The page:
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Evolution of the Week

Author

Listed:
  • Amy Peng

    () (Department of Economics, Ryerson University, Toronto, Canada)

  • Francis McKenna

    () (Ontario Ministry of Finance, Toronto, Canada)

Abstract

The purpose of this paper is to provide an intuitive explanation of the emergence and evolution of the week based on a historical precedent draw from ancient Egypt. In this paper, we view the week as a coordinating social institution that was created to resolve a fundamental problem of society - coordinating market exchange. Artificial adaptive agents are used to simulate the interactions among farmers going to market. The results show that the length of the week that emerges depends on the chosen cost and benefit specifications and random interactions.

Suggested Citation

  • Amy Peng & Francis McKenna, 2009. "Evolution of the Week," Working Papers 012, Ryerson University, Department of Economics.
  • Handle: RePEc:rye:wpaper:wp012
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    File URL: http://economics.ryerson.ca/workingpapers/wp012.pdf
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    References listed on IDEAS

    as
    1. Epstein, Joshua M, 2001. "Learning to Be Thoughtless: Social Norms and Individual Computation," Computational Economics, Springer;Society for Computational Economics, vol. 18(1), pages 9-24, August.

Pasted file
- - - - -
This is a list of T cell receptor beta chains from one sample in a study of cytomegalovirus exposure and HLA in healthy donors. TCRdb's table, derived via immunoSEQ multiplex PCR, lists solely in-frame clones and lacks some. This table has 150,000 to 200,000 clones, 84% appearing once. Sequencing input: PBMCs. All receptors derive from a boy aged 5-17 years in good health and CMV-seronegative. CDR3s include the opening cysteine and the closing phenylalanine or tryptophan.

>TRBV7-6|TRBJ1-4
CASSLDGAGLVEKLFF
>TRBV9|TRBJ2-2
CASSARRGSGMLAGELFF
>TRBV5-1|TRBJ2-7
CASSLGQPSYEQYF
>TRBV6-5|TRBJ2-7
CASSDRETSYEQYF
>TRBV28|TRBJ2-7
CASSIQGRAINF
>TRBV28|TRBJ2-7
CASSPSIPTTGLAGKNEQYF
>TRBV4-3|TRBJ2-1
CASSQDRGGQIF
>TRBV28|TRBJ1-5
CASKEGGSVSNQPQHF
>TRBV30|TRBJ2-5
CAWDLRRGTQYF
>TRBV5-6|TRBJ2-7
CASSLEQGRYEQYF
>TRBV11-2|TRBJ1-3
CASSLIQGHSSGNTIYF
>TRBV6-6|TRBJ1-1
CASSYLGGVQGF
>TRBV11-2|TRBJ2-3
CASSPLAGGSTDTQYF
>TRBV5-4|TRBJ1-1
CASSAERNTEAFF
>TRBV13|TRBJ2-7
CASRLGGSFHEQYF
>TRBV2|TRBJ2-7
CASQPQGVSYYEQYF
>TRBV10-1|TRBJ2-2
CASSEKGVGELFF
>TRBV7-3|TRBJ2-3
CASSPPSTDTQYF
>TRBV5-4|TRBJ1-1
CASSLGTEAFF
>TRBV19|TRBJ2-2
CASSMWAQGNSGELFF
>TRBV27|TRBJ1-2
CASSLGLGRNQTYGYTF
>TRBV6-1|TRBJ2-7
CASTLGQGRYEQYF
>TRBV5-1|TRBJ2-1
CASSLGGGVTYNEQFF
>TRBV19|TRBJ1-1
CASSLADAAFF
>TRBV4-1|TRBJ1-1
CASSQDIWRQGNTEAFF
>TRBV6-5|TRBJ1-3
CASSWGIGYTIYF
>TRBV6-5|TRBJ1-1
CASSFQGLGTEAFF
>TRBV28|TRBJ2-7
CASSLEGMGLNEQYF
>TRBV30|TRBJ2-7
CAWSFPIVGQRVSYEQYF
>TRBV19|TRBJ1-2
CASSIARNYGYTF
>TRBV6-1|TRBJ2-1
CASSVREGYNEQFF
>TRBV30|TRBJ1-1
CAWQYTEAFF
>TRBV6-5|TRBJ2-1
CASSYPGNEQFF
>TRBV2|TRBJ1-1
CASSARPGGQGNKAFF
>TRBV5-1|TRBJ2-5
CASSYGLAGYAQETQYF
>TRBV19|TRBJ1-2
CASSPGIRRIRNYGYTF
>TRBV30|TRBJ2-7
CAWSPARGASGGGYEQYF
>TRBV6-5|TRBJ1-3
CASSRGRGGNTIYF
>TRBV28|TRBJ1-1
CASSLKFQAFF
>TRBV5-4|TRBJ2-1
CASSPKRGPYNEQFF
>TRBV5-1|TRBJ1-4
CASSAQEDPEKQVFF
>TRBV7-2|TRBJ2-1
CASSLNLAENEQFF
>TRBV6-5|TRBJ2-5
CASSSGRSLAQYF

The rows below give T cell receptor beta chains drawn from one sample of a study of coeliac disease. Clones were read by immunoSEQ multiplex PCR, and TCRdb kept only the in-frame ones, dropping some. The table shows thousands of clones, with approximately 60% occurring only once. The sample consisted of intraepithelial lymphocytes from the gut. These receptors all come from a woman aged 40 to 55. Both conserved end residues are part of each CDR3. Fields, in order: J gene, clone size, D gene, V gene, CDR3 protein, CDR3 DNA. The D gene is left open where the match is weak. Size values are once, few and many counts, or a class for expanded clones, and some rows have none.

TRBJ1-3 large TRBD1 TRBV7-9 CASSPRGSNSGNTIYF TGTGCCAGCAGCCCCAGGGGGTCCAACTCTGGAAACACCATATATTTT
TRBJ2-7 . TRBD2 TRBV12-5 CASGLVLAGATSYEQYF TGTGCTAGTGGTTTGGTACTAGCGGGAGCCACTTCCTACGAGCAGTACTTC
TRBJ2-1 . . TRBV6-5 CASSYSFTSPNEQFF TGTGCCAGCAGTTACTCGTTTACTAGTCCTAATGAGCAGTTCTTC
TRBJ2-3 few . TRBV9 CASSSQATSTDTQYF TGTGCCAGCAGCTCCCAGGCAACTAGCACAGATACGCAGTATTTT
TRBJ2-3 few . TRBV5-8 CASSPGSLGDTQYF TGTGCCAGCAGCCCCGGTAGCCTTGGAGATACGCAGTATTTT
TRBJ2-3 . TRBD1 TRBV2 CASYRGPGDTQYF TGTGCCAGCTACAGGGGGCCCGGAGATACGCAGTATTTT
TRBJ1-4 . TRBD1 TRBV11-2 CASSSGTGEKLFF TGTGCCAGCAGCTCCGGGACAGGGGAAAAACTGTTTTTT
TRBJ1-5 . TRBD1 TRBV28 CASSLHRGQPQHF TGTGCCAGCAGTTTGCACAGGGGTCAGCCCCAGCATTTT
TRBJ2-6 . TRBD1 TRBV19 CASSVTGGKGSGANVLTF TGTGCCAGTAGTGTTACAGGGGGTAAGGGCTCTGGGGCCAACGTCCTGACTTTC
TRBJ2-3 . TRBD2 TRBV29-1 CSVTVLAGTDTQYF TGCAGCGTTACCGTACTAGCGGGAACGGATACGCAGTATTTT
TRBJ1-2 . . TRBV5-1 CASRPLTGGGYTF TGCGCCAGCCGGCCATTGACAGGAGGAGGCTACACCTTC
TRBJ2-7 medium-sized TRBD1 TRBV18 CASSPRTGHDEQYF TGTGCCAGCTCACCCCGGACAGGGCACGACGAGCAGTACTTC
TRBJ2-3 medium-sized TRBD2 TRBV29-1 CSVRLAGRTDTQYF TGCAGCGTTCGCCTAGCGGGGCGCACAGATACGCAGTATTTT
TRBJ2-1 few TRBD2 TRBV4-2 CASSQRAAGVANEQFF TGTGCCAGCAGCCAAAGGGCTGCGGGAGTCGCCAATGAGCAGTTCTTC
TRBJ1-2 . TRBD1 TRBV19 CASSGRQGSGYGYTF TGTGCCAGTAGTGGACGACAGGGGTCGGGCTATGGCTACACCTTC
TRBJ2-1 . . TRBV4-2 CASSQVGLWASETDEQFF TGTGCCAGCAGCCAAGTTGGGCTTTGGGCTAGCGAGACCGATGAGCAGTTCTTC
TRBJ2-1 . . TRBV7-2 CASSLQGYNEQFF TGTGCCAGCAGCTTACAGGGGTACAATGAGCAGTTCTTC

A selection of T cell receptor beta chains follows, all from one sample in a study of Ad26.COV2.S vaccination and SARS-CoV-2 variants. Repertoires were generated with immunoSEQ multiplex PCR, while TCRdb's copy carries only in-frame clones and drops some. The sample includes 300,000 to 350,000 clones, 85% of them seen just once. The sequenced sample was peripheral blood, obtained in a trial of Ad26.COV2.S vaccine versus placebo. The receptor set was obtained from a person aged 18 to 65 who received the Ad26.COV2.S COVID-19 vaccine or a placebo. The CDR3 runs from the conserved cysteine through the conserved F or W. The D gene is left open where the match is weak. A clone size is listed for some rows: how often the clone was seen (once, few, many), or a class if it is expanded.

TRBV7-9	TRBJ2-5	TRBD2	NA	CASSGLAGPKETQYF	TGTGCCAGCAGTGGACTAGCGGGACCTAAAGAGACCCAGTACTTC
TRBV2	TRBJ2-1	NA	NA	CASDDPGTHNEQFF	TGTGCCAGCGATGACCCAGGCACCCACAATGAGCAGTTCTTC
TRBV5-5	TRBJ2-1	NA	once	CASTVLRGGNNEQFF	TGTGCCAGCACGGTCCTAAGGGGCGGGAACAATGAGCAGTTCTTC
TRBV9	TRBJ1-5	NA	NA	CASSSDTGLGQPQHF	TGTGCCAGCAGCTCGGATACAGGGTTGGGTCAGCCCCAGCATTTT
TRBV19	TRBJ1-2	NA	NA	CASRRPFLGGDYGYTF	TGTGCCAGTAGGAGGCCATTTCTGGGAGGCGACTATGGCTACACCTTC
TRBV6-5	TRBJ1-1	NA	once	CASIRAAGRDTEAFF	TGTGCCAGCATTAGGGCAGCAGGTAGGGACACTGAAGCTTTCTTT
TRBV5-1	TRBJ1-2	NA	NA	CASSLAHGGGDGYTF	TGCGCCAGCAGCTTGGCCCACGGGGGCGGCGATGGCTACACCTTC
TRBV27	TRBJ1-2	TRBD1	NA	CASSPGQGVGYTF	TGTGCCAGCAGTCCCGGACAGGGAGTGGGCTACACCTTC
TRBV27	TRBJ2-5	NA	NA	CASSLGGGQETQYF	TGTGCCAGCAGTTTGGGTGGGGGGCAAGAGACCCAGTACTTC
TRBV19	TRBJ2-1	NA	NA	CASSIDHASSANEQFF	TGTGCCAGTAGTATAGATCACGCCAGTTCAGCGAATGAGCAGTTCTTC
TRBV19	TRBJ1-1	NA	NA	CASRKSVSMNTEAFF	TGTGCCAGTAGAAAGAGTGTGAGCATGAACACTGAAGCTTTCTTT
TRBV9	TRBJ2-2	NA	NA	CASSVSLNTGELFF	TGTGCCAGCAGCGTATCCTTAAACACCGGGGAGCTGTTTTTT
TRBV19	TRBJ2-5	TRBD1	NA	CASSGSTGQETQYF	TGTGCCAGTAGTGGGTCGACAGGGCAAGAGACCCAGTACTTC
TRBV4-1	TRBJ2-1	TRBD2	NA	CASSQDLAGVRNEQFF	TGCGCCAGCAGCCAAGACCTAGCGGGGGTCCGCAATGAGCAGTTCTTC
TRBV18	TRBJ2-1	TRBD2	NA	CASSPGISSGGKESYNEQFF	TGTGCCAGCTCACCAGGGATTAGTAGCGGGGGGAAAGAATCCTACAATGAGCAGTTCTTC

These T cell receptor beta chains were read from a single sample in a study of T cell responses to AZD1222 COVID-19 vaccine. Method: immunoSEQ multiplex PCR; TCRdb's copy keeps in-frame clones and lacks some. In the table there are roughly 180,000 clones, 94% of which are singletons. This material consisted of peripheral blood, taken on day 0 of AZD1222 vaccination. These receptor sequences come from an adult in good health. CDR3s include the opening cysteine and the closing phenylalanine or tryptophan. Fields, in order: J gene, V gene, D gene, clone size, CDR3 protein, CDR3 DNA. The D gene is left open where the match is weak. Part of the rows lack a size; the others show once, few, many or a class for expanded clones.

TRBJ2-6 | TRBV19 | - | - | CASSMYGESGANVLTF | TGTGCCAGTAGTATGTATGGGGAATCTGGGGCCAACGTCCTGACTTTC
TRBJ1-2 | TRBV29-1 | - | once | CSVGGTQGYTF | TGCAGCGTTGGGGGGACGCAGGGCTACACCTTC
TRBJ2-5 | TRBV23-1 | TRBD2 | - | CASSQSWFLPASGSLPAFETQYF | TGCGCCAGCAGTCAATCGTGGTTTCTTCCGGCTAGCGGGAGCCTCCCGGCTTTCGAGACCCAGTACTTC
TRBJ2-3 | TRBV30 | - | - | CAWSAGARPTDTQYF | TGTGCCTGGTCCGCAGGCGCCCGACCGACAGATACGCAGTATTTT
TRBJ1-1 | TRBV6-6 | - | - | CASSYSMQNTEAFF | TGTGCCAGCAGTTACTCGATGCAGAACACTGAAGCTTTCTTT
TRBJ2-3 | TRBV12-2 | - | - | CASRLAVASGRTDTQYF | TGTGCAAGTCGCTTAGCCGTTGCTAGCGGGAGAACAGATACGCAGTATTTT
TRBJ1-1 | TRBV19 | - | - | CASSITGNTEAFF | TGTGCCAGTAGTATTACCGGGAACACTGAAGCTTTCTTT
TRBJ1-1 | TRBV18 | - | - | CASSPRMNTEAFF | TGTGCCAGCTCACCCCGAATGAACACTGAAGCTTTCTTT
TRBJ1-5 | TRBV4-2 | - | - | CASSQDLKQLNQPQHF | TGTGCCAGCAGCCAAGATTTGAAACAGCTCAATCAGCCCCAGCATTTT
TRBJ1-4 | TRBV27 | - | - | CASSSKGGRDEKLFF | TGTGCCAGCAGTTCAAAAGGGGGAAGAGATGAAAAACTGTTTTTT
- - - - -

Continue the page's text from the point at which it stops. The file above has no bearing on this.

2. Young, H Peyton, 1993. "The Evolution of Conventions," Econometrica, Econometric Society, vol. 61(1), pages 57-84, January.
    3. Holland, John H & Miller, John H, 1991. "Artificial Adaptive Agents in Economic Theory," American Economic Review, American Economic Association, vol. 81(2), pages 365-371, May.
    Full references (including those not matched with items on IDEAS)

    More about this item

    Keywords

    social institution; coordination games; agent based models;

    JEL classification:

    • D02 - Microeconomics - - General - - - Institutions: Design, Formation, Operations, and Impact
    • B52 - Schools of Economic Thought and Methodology - - Current Heterodox Approaches - - - Historical; Institutional; Evolutionary
    • C63 - Mathematical and Quantitative Methods - - Mathematical Methods; Programming Models; Mathematical and Simulation Modeling - - - Computational Techniques

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